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I must be as lucky as Mr. CC. I`ve done far less cleaning my MK1. This gun has literally been abused. Don`t know how many thous. of rds. to date. Myself, kids and now grandkids. To-date gun has never been completely broken down. Barrel swabbed, feeding ramp(area) and mags cleaned. Gun blown out with compressed air and completely oiled with a LIGHT OIL. Have never had a problem in years of service other than with cheap Phillipine, Korean ,middle East ammo. Gun still fired but I stopped due to sandy/gritty feeling in chamber and slide. If your having stovepipe issues a cleaning or replacement of your mags may be in order
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Old April 4, 2010, 09:05 PM   #66
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I really need help

This thread was 6 pages long but i'm pretty boned here.. I'm going shooting wednesday and i tried disassembling my Ruger 22/45 MArk III Hunter and I'm STUMPED. I couldnt get the level OUT off the back of the gun.. I got it up... yanked and tugged and nothing happened so i put it back down and tried to cock my bolt back normally and the thing only goes half way back... and now i cant get the lever back... I really need help people thanks so much!
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Old September 10, 2010, 01:58 PM   #67
chb1764
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mk3

took my mk3 apart using book no big deal putting back together seem to go ok a little stif ( its new ) now nothing works slide very stif trigger not working magazine eject not working worst of all I can not even get it apart again can someone help Chris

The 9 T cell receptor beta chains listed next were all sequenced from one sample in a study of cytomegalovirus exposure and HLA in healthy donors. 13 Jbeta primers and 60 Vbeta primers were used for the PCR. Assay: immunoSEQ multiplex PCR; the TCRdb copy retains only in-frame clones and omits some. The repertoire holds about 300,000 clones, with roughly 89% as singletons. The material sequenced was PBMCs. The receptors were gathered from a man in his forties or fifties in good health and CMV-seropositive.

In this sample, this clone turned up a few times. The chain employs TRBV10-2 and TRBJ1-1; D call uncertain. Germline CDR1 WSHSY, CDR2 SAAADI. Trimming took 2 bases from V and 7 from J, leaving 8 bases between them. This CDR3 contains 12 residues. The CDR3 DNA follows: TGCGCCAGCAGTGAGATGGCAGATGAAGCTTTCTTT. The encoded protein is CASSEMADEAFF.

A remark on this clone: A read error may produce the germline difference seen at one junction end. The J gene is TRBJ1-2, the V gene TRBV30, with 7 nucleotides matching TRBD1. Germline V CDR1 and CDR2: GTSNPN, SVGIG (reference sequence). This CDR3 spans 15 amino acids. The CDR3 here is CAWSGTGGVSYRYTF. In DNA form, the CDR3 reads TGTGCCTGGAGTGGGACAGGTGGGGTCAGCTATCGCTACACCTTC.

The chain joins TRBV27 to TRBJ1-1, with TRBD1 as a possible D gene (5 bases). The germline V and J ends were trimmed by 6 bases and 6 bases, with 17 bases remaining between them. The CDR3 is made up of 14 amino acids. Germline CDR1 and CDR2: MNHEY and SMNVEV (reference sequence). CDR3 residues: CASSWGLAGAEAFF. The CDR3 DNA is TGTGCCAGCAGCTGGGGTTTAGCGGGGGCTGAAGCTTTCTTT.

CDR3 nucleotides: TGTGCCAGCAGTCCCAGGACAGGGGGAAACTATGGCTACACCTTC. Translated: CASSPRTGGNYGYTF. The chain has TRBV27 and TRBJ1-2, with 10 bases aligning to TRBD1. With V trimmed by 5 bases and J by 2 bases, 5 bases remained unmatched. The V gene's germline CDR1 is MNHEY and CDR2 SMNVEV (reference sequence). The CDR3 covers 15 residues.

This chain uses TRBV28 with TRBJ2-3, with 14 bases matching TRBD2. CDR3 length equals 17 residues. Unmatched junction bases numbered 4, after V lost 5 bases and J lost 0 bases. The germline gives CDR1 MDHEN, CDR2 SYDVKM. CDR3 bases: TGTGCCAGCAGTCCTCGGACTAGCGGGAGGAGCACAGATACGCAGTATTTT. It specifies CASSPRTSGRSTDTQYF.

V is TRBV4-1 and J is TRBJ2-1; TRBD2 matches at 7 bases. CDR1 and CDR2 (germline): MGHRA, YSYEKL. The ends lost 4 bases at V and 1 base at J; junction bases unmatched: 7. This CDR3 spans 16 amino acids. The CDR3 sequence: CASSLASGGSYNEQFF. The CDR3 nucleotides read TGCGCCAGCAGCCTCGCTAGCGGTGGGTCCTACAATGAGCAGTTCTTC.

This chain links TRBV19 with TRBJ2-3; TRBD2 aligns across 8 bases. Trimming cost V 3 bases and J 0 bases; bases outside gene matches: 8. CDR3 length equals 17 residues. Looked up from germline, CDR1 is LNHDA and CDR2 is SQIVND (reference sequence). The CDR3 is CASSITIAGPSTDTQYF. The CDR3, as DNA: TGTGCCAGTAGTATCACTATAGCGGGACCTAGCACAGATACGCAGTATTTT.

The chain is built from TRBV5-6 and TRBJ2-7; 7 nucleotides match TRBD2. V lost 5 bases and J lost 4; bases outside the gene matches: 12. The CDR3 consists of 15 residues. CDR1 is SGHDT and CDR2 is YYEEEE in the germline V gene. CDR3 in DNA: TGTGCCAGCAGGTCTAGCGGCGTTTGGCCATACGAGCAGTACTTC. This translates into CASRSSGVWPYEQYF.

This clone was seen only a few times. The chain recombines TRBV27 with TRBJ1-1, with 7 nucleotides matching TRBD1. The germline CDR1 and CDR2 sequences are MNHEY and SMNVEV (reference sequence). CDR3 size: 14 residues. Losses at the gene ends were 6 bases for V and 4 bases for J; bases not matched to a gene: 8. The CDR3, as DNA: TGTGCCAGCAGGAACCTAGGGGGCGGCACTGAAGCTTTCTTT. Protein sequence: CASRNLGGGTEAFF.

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Old June 16, 2012, 09:00 PM   #68
desertmatt
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Sear spring got around sear when milling

I must thank Scorch for mentioning the sear spring. Until you have taken this gun completely apart, studying how each piece operates like an old Swiss clock maker, you will have trouble identifying problems.

In my case, I bought a Mark III 22/45 despite *hating* the thin grip. I once owned a Mark II 22/45 that I both loved (shooting) and hated (assembling). Apparently later 22/45 models have removable grip panels, but not mine. Anyway, I removed them...with a milling machine. Then I carved some really thick wooden ones (I have big meaty hands), decorated the wood, and gorilla glued them on. Then I happily assembled the finished product, pulled back on the bolt, released the bolt so it should be cocked, pulled the trigger...and no "click". Nuts!

I guess the bowing of the frame from the mill vise (and some reckless abuse I will not admit to) allowed the sear spring to get past the sear. I would have lost all hope if not for the websites others mentioned (and I repeat here):
http://www.guntalk-online.com/2245detailstripping.htm
http://www.guntalk-online.com/detailstrip.htm
Once I dove in, I was impressed by the design. It was easier than I could have imagined! Reset the sear spring and I was in business...click. Really, it took less than a half hour.

My question is, how did anyone ever figure stuff like this out before the internet? They must have been geniuses. Well, I think I must now be over the hump with this gun. Now I will definitely consider making some of the modifications the kids are doing to the Mark III's nowadays.

Thanks again!